Watchdog: Voters were hoodwinked on Measure C, should oppose Measure O

Watchdog-LogoBy Barbara Zivica

Voters in Antioch will shortly be selecting two new city council members and voting as to whether or not to update the existing business license tax and to impose a residential landlord business license tax.

Note for the record that this ballot measure comes one year after Antioch voters were persuaded to approve Measure C, touted to enable the hiring of 22 new police officers and one year after the County Assessor informed the Board of Supervisors that “The increase to the local tax base for 2013-14 is over $4.87 billion. This represents a 3.45% increase in assessed value and brings the total local assessment roll to over $146 billion, just 6.92% away from the County’s record assessed value, which was set in 2008. Richmond had the only percentage loss in assessed value at 14.61%, Cities with the largest increases in assessed value from prior year include: Brentwood (8.45%), Clayton (8.24%, Oakley (7.44%), Walnut Creek (7.38%) and Antioch (7.34%).”

It’s my belief that taxpayers were hoodwinked in regard to Measure C, a 7 year half cent sales tax increase) because, shortly after an accelerated swearing in, Mayor Harper, Councilman Tiscareno and Councilwomen Rocha and Wilson, knowing the city had a $59 million unfunded pension liability, voted to amend the signed September, 2012 contract agreement with police officers and misc. employees and restore more lucrative pension formulas for lateral sworn hires. (The rush to do so was to side step California’s new voter approved law which would become effective on January 1, 2013, setting a 2.7% retirement formula at age 57 for safety employees and 2% at age 62 for miscellaneous employees.

The reason voters should reject Measure O is because it’s another attempt to pickpocket voters in order to deal with the afore mentioned lucrative under funded spiraling pension costs.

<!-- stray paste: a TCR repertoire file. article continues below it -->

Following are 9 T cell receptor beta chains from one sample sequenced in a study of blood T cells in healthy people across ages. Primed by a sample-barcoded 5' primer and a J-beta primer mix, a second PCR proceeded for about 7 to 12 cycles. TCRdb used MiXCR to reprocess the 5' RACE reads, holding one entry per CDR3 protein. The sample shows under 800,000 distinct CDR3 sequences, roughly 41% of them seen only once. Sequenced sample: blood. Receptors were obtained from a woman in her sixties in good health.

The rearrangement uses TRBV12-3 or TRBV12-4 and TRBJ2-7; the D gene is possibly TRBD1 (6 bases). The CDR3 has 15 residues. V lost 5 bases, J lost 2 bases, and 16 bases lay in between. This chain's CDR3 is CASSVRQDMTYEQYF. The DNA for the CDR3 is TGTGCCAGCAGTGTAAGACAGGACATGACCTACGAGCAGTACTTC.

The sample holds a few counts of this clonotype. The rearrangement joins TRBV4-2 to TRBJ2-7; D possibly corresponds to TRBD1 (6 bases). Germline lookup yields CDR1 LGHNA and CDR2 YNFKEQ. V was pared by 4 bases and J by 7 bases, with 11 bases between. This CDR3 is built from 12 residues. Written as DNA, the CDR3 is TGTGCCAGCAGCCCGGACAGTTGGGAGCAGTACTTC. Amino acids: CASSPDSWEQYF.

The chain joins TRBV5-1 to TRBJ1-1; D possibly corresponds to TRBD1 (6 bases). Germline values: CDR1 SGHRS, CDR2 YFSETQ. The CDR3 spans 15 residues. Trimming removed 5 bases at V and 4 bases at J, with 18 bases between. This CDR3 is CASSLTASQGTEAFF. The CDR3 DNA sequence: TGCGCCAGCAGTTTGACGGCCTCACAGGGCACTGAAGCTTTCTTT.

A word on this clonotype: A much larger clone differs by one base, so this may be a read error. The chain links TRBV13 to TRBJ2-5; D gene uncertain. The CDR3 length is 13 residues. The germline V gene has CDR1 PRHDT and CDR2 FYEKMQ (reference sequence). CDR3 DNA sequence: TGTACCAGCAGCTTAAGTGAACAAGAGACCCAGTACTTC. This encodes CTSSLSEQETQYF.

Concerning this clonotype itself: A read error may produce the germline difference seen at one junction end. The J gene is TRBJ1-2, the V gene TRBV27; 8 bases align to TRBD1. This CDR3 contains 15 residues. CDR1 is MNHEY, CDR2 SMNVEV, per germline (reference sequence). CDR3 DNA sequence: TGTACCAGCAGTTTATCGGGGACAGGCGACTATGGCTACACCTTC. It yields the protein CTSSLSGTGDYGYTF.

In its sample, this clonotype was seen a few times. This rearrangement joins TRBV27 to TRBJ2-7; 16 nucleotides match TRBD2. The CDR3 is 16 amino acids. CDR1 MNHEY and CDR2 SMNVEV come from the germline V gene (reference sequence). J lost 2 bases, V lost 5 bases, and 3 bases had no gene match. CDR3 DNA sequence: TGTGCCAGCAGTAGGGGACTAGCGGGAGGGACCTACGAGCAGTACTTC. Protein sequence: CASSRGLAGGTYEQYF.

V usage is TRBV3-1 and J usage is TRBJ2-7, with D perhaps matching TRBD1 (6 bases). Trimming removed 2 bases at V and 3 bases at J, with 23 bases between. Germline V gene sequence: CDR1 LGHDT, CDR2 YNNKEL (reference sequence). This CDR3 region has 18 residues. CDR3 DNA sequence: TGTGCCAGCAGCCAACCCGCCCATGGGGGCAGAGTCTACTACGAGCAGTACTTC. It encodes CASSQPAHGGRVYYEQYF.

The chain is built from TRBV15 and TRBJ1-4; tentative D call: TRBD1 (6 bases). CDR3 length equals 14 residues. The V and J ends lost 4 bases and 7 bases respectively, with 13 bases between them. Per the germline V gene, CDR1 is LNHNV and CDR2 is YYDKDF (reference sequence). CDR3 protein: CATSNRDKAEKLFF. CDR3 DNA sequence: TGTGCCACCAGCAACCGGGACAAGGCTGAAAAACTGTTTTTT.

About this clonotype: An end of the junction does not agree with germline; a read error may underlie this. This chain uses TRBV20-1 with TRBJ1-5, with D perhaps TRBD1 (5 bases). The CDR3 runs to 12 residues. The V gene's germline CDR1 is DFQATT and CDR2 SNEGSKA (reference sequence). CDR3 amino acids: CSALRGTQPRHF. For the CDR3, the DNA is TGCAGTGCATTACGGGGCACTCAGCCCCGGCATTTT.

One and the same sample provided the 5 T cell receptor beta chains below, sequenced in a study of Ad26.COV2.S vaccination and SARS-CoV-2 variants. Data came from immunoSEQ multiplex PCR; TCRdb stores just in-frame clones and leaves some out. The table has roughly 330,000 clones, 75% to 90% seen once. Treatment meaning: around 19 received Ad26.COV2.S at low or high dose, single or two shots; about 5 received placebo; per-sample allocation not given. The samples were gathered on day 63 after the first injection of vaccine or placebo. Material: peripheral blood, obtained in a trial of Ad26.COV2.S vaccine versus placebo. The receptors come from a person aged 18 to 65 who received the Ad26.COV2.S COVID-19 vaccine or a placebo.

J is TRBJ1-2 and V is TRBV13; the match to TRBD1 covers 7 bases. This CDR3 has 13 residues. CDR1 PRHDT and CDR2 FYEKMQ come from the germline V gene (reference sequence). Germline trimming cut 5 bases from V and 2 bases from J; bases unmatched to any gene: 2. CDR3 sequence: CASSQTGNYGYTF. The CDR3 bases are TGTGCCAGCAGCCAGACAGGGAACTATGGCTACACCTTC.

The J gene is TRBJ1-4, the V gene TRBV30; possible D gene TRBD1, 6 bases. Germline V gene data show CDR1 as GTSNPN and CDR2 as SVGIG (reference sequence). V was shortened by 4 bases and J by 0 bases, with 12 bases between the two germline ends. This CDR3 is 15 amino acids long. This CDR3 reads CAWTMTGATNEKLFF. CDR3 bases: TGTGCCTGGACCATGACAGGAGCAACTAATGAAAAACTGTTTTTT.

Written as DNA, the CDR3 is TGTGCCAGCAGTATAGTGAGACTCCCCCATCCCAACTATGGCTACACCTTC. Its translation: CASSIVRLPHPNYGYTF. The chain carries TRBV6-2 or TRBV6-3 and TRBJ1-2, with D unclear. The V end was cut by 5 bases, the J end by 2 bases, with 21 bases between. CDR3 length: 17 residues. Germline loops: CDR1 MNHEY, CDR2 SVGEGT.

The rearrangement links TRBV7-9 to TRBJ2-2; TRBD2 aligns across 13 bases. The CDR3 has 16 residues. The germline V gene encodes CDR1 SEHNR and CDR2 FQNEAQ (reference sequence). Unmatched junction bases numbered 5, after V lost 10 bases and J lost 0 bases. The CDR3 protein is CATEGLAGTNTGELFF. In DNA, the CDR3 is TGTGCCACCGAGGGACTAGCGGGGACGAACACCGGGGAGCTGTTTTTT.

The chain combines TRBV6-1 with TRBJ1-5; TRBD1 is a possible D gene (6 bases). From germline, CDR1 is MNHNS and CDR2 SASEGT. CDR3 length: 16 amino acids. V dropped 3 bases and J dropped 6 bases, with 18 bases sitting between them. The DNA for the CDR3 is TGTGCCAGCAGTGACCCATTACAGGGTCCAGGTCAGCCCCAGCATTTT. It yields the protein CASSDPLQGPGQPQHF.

8 Comments to “Watchdog: Voters were hoodwinked on Measure C, should oppose Measure O”

  1. Eric A. says:

    I will be voting yes on Measure O. It just makes sense to me.

  2. Bill says:

    I’m not necessarily against O but I am against deceit.

    I will not vote for Measure O unless the repeal of C is part of the package.

    • Larry L. Harrison says:

      Have patience Bill. Measure C expires after 7 years. meanwhile the City needs the money to survive. There were promises by the Council to spend the money on police only and that promise is being kept so far. But a promise is not the law that was passed. Future council(s) may redirect the funds to a higher priority if the City’s financial conditions change. That would be the logical thing to do. Meanwhile no promises are being made for O other than “city services” of which about 70% or more are police and code enforcement. I hope you will go ahead and vote for O anyway, because the chances to overturn Measure C are nil. Meanwhle we nee to start planning on how to replace the Meacure C revenue when it rides off into the sunset.

  3. Nancy Fernandez says:

    Yes on O. Barbara is weak on facts. is a good web site and has a link to Facebook. Please read it folks.

    The Committee on C meets and if you have questions maybe you should ask questions at one of those meetings. The Chief has hired 24 officers. A like number have retired with a net gain of 3. The city has used those funds correctly. No one has been lied to or duped.

    Measure C money will go away in a couple of years because it will expire. Measure O will be forever. YES on O

  4. Larry L. Harrison says:

    “Vote No on O”??? Watchdog Zivica Is Barking up the Wrong Tree.